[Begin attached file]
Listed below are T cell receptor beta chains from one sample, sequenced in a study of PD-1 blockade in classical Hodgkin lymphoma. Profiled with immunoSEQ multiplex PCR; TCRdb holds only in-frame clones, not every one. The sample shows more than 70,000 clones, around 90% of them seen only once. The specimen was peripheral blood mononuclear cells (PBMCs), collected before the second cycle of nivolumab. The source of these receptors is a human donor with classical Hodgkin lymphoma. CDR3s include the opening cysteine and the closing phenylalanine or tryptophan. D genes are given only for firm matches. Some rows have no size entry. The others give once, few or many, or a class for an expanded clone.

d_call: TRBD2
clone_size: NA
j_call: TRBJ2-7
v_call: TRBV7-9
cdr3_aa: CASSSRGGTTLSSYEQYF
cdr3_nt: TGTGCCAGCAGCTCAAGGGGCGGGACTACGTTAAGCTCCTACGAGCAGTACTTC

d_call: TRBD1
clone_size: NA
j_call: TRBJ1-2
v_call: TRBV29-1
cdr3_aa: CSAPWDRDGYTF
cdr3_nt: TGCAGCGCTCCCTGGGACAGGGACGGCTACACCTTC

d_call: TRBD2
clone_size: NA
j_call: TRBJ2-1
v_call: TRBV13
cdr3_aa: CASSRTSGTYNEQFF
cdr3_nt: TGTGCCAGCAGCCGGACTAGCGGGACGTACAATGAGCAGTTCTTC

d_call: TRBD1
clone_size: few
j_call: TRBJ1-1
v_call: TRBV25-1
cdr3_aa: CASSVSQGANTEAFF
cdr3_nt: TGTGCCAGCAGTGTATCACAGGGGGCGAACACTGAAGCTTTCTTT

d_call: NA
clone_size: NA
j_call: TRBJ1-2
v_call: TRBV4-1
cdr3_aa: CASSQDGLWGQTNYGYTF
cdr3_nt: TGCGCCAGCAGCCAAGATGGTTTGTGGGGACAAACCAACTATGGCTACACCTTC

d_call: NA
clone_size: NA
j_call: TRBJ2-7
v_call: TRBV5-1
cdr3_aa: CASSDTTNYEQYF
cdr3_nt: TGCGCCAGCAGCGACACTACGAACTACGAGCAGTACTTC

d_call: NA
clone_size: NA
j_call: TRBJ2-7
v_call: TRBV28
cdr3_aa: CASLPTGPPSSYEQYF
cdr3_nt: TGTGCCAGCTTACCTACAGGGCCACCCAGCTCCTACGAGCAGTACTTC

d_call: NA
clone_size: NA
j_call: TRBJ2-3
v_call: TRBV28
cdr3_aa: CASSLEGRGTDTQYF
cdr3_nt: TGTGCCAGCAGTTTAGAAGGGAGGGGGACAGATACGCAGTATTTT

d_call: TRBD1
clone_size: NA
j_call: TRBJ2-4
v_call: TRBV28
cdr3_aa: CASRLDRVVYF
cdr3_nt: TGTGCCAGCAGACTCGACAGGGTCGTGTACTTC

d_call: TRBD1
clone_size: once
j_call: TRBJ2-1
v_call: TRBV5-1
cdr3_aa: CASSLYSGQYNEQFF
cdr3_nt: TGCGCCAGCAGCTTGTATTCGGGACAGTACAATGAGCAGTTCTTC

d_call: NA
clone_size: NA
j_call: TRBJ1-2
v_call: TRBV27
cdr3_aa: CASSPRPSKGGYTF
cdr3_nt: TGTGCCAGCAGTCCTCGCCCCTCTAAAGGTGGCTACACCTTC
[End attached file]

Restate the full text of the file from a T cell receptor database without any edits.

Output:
Listed below are T cell receptor beta chains from one sample, sequenced in a study of PD-1 blockade in classical Hodgkin lymphoma. Profiled with immunoSEQ multiplex PCR; TCRdb holds only in-frame clones, not every one. The sample shows more than 70,000 clones, around 90% of them seen only once. The specimen was peripheral blood mononuclear cells (PBMCs), collected before the second cycle of nivolumab. The source of these receptors is a human donor with classical Hodgkin lymphoma. CDR3s include the opening cysteine and the closing phenylalanine or tryptophan. D genes are given only for firm matches. Some rows have no size entry. The others give once, few or many, or a class for an expanded clone.

d_call: TRBD2
clone_size: NA
j_call: TRBJ2-7
v_call: TRBV7-9
cdr3_aa: CASSSRGGTTLSSYEQYF
cdr3_nt: TGTGCCAGCAGCTCAAGGGGCGGGACTACGTTAAGCTCCTACGAGCAGTACTTC

d_call: TRBD1
clone_size: NA
j_call: TRBJ1-2
v_call: TRBV29-1
cdr3_aa: CSAPWDRDGYTF
cdr3_nt: TGCAGCGCTCCCTGGGACAGGGACGGCTACACCTTC

d_call: TRBD2
clone_size: NA
j_call: TRBJ2-1
v_call: TRBV13
cdr3_aa: CASSRTSGTYNEQFF
cdr3_nt: TGTGCCAGCAGCCGGACTAGCGGGACGTACAATGAGCAGTTCTTC

d_call: TRBD1
clone_size: few
j_call: TRBJ1-1
v_call: TRBV25-1
cdr3_aa: CASSVSQGANTEAFF
cdr3_nt: TGTGCCAGCAGTGTATCACAGGGGGCGAACACTGAAGCTTTCTTT

d_call: NA
clone_size: NA
j_call: TRBJ1-2
v_call: TRBV4-1
cdr3_aa: CASSQDGLWGQTNYGYTF
cdr3_nt: TGCGCCAGCAGCCAAGATGGTTTGTGGGGACAAACCAACTATGGCTACACCTTC

d_call: NA
clone_size: NA
j_call: TRBJ2-7
v_call: TRBV5-1
cdr3_aa: CASSDTTNYEQYF
cdr3_nt: TGCGCCAGCAGCGACACTACGAACTACGAGCAGTACTTC

d_call: NA
clone_size: NA
j_call: TRBJ2-7
v_call: TRBV28
cdr3_aa: CASLPTGPPSSYEQYF
cdr3_nt: TGTGCCAGCTTACCTACAGGGCCACCCAGCTCCTACGAGCAGTACTTC

d_call: NA
clone_size: NA
j_call: TRBJ2-3
v_call: TRBV28
cdr3_aa: CASSLEGRGTDTQYF
cdr3_nt: TGTGCCAGCAGTTTAGAAGGGAGGGGGACAGATACGCAGTATTTT

d_call: TRBD1
clone_size: NA
j_call: TRBJ2-4
v_call: TRBV28
cdr3_aa: CASRLDRVVYF
cdr3_nt: TGTGCCAGCAGACTCGACAGGGTCGTGTACTTC

d_call: TRBD1
clone_size: once
j_call: TRBJ2-1
v_call: TRBV5-1
cdr3_aa: CASSLYSGQYNEQFF
cdr3_nt: TGCGCCAGCAGCTTGTATTCGGGACAGTACAATGAGCAGTTCTTC

d_call: NA
clone_size: NA
j_call: TRBJ1-2
v_call: TRBV27
cdr3_aa: CASSPRPSKGGYTF
cdr3_nt: TGTGCCAGCAGTCCTCGCCCCTCTAAAGGTGGCTACACCTTC